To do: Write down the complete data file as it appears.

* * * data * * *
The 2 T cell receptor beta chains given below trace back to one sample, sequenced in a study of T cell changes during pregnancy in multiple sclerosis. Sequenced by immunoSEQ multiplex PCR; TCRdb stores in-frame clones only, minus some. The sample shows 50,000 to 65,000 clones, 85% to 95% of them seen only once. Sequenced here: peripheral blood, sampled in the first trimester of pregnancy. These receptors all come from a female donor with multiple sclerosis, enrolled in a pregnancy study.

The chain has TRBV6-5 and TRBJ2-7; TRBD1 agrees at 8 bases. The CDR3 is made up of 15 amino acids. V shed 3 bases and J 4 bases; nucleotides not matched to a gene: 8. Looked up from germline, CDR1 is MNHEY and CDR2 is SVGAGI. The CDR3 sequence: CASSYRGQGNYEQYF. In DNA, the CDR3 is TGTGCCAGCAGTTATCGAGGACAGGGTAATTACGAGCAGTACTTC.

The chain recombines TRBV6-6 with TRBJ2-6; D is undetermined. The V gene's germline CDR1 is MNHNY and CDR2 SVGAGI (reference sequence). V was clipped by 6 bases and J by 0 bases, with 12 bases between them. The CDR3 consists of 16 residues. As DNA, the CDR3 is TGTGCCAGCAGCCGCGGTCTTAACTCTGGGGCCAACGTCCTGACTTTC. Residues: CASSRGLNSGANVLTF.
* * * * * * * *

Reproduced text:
The 2 T cell receptor beta chains given below trace back to one sample, sequenced in a study of T cell changes during pregnancy in multiple sclerosis. Sequenced by immunoSEQ multiplex PCR; TCRdb stores in-frame clones only, minus some. The sample shows 50,000 to 65,000 clones, 85% to 95% of them seen only once. Sequenced here: peripheral blood, sampled in the first trimester of pregnancy. These receptors all come from a female donor with multiple sclerosis, enrolled in a pregnancy study.

The chain has TRBV6-5 and TRBJ2-7; TRBD1 agrees at 8 bases. The CDR3 is made up of 15 amino acids. V shed 3 bases and J 4 bases; nucleotides not matched to a gene: 8. Looked up from germline, CDR1 is MNHEY and CDR2 is SVGAGI. The CDR3 sequence: CASSYRGQGNYEQYF. In DNA, the CDR3 is TGTGCCAGCAGTTATCGAGGACAGGGTAATTACGAGCAGTACTTC.

The chain recombines TRBV6-6 with TRBJ2-6; D is undetermined. The V gene's germline CDR1 is MNHNY and CDR2 SVGAGI (reference sequence). V was clipped by 6 bases and J by 0 bases, with 12 bases between them. The CDR3 consists of 16 residues. As DNA, the CDR3 is TGTGCCAGCAGCCGCGGTCTTAACTCTGGGGCCAACGTCCTGACTTTC. Residues: CASSRGLNSGANVLTF.